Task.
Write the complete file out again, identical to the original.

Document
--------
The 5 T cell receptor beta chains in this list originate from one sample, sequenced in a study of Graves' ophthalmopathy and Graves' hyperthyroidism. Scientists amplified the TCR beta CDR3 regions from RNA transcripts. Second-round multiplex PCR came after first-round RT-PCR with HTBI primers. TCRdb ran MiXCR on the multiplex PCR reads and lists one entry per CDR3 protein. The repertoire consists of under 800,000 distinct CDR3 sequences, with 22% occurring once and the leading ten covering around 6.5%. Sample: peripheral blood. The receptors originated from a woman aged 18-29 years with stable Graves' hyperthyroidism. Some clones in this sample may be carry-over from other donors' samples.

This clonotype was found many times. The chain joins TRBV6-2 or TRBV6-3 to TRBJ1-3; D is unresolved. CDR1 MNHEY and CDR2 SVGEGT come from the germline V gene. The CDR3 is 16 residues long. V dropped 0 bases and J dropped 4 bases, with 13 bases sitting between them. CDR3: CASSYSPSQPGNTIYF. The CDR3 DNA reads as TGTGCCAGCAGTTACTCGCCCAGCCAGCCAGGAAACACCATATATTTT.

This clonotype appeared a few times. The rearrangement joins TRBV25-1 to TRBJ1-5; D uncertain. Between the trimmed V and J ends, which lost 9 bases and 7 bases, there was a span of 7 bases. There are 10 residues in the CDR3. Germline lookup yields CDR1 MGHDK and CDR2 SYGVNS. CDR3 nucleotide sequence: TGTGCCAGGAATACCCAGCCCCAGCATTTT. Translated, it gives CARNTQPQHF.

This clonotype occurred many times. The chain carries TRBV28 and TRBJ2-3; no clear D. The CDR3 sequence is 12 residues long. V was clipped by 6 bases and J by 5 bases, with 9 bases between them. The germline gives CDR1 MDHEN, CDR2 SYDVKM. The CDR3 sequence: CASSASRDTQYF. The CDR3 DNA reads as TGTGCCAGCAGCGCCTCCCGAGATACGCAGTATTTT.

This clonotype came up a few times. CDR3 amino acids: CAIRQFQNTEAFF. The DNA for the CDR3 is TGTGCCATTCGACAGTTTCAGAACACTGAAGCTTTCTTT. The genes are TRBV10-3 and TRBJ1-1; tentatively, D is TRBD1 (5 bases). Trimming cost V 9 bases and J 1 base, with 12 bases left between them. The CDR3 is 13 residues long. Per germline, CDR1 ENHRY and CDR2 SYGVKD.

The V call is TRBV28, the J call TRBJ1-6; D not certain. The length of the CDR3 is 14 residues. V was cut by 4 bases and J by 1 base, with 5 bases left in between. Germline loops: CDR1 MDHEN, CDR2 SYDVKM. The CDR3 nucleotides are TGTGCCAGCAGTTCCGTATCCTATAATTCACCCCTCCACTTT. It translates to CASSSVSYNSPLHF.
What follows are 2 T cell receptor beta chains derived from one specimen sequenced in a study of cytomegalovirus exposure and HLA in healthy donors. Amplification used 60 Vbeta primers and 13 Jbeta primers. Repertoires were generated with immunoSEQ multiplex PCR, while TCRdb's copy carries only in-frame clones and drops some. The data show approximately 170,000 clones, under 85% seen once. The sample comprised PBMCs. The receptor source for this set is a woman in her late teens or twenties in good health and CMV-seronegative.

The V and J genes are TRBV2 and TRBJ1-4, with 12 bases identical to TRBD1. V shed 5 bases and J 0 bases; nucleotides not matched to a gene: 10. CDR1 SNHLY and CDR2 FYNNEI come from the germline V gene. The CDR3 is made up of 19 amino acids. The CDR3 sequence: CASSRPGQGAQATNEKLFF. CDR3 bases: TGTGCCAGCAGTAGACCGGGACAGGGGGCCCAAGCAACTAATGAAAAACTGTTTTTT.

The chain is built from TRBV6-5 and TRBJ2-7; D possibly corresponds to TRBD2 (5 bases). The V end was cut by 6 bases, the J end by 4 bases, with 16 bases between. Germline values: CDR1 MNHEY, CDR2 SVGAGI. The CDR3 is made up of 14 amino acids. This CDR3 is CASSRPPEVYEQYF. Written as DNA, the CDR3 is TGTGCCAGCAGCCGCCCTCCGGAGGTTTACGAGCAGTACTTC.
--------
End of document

The 5 T cell receptor beta chains in this list originate from one sample, sequenced in a study of Graves' ophthalmopathy and Graves' hyperthyroidism. Scientists amplified the TCR beta CDR3 regions from RNA transcripts. Second-round multiplex PCR came after first-round RT-PCR with HTBI primers. TCRdb ran MiXCR on the multiplex PCR reads and lists one entry per CDR3 protein. The repertoire consists of under 800,000 distinct CDR3 sequences, with 22% occurring once and the leading ten covering around 6.5%. Sample: peripheral blood. The receptors originated from a woman aged 18-29 years with stable Graves' hyperthyroidism. Some clones in this sample may be carry-over from other donors' samples.

This clonotype was found many times. The chain joins TRBV6-2 or TRBV6-3 to TRBJ1-3; D is unresolved. CDR1 MNHEY and CDR2 SVGEGT come from the germline V gene. The CDR3 is 16 residues long. V dropped 0 bases and J dropped 4 bases, with 13 bases sitting between them. CDR3: CASSYSPSQPGNTIYF. The CDR3 DNA reads as TGTGCCAGCAGTTACTCGCCCAGCCAGCCAGGAAACACCATATATTTT.

This clonotype appeared a few times. The rearrangement joins TRBV25-1 to TRBJ1-5; D uncertain. Between the trimmed V and J ends, which lost 9 bases and 7 bases, there was a span of 7 bases. There are 10 residues in the CDR3. Germline lookup yields CDR1 MGHDK and CDR2 SYGVNS. CDR3 nucleotide sequence: TGTGCCAGGAATACCCAGCCCCAGCATTTT. Translated, it gives CARNTQPQHF.

This clonotype occurred many times. The chain carries TRBV28 and TRBJ2-3; no clear D. The CDR3 sequence is 12 residues long. V was clipped by 6 bases and J by 5 bases, with 9 bases between them. The germline gives CDR1 MDHEN, CDR2 SYDVKM. The CDR3 sequence: CASSASRDTQYF. The CDR3 DNA reads as TGTGCCAGCAGCGCCTCCCGAGATACGCAGTATTTT.

This clonotype came up a few times. CDR3 amino acids: CAIRQFQNTEAFF. The DNA for the CDR3 is TGTGCCATTCGACAGTTTCAGAACACTGAAGCTTTCTTT. The genes are TRBV10-3 and TRBJ1-1; tentatively, D is TRBD1 (5 bases). Trimming cost V 9 bases and J 1 base, with 12 bases left between them. The CDR3 is 13 residues long. Per germline, CDR1 ENHRY and CDR2 SYGVKD.

The V call is TRBV28, the J call TRBJ1-6; D not certain. The length of the CDR3 is 14 residues. V was cut by 4 bases and J by 1 base, with 5 bases left in between. Germline loops: CDR1 MDHEN, CDR2 SYDVKM. The CDR3 nucleotides are TGTGCCAGCAGTTCCGTATCCTATAATTCACCCCTCCACTTT. It translates to CASSSVSYNSPLHF.
What follows are 2 T cell receptor beta chains derived from one specimen sequenced in a study of cytomegalovirus exposure and HLA in healthy donors. Amplification used 60 Vbeta primers and 13 Jbeta primers. Repertoires were generated with immunoSEQ multiplex PCR, while TCRdb's copy carries only in-frame clones and drops some. The data show approximately 170,000 clones, under 85% seen once. The sample comprised PBMCs. The receptor source for this set is a woman in her late teens or twenties in good health and CMV-seronegative.

The V and J genes are TRBV2 and TRBJ1-4, with 12 bases identical to TRBD1. V shed 5 bases and J 0 bases; nucleotides not matched to a gene: 10. CDR1 SNHLY and CDR2 FYNNEI come from the germline V gene. The CDR3 is made up of 19 amino acids. The CDR3 sequence: CASSRPGQGAQATNEKLFF. CDR3 bases: TGTGCCAGCAGTAGACCGGGACAGGGGGCCCAAGCAACTAATGAAAAACTGTTTTTT.

The chain is built from TRBV6-5 and TRBJ2-7; D possibly corresponds to TRBD2 (5 bases). The V end was cut by 6 bases, the J end by 4 bases, with 16 bases between. Germline values: CDR1 MNHEY, CDR2 SVGAGI. The CDR3 is made up of 14 amino acids. This CDR3 is CASSRPPEVYEQYF. Written as DNA, the CDR3 is TGTGCCAGCAGCCGCCCTCCGGAGGTTTACGAGCAGTACTTC.